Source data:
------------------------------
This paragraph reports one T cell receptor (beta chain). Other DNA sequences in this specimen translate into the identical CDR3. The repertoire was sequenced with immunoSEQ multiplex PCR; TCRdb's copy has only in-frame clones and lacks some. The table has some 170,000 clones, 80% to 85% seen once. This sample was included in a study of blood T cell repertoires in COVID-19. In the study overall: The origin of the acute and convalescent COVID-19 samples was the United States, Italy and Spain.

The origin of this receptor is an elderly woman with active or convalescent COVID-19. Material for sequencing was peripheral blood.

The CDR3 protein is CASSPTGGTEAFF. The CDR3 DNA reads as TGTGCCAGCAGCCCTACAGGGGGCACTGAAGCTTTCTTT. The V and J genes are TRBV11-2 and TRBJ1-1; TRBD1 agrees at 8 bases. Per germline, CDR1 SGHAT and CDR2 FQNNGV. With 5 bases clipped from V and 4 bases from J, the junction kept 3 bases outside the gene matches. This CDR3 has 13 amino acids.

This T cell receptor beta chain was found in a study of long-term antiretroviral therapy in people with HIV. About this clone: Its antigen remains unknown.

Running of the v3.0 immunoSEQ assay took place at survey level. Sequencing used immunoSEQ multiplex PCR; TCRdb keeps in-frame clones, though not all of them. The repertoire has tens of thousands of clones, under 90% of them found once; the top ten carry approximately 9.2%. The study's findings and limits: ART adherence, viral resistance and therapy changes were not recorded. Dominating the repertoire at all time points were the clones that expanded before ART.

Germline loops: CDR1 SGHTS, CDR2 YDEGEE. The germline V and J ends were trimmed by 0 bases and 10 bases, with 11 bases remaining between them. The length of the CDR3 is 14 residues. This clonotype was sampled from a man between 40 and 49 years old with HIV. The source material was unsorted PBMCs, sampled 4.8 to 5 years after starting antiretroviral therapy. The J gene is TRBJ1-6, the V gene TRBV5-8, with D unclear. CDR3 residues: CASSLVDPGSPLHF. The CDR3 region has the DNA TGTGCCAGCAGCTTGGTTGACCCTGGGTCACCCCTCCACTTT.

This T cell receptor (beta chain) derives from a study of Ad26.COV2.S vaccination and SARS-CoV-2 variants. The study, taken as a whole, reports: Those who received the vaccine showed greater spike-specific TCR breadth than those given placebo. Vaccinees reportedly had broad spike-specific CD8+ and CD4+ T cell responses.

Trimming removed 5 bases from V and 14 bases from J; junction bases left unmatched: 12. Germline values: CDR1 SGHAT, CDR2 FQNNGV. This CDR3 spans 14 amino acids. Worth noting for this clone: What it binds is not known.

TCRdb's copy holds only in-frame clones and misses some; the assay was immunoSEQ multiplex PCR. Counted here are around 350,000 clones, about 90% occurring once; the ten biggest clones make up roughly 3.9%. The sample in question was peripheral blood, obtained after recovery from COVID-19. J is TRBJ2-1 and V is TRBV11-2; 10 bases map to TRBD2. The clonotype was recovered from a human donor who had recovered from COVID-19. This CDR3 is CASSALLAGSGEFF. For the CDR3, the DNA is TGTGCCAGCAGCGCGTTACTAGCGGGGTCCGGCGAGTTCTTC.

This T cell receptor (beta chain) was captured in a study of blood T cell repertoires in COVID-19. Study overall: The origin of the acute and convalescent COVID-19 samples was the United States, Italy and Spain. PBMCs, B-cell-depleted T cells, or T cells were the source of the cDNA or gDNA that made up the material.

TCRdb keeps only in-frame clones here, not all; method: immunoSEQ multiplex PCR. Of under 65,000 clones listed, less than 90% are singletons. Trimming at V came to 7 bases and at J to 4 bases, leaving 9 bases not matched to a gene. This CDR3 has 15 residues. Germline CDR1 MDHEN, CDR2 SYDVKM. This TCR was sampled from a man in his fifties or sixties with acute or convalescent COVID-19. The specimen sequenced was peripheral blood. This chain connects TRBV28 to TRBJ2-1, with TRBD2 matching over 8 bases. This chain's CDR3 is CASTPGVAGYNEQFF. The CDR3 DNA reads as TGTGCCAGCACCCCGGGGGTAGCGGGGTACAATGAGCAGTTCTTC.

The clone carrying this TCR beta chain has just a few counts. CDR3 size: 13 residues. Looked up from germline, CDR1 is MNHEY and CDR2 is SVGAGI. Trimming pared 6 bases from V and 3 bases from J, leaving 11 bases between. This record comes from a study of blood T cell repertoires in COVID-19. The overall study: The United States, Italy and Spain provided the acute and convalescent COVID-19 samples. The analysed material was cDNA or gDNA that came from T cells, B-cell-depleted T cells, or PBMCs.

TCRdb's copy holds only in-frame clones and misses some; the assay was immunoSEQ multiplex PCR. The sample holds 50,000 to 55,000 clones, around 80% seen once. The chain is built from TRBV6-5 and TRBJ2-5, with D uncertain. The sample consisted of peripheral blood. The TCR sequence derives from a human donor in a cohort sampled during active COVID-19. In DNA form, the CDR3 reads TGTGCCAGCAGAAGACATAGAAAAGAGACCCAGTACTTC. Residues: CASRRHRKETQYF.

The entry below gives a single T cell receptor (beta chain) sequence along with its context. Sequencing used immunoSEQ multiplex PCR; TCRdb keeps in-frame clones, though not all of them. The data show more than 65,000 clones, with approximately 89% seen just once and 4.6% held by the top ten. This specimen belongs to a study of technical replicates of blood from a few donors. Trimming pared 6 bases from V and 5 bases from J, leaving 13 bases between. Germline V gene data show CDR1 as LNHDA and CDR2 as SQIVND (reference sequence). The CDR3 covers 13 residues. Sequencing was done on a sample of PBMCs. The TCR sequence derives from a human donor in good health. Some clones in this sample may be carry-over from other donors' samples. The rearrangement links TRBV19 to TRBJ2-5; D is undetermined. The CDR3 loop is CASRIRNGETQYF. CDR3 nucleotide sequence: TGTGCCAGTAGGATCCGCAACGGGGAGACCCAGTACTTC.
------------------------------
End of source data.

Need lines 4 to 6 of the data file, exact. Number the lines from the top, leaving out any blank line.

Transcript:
This T cell receptor beta chain was found in a study of long-term antiretroviral therapy in people with HIV. About this clone: Its antigen remains unknown.

Running of the v3.0 immunoSEQ assay took place at survey level. Sequencing used immunoSEQ multiplex PCR; TCRdb keeps in-frame clones, though not all of them. The repertoire has tens of thousands of clones, under 90% of them found once; the top ten carry approximately 9.2%. The study's findings and limits: ART adherence, viral resistance and therapy changes were not recorded. Dominating the repertoire at all time points were the clones that expanded before ART.

Germline loops: CDR1 SGHTS, CDR2 YDEGEE. The germline V and J ends were trimmed by 0 bases and 10 bases, with 11 bases remaining between them. The length of the CDR3 is 14 residues. This clonotype was sampled from a man between 40 and 49 years old with HIV. The source material was unsorted PBMCs, sampled 4.8 to 5 years after starting antiretroviral therapy. The J gene is TRBJ1-6, the V gene TRBV5-8, with D unclear. CDR3 residues: CASSLVDPGSPLHF. The CDR3 region has the DNA TGTGCCAGCAGCTTGGTTGACCCTGGGTCACCCCTCCACTTT.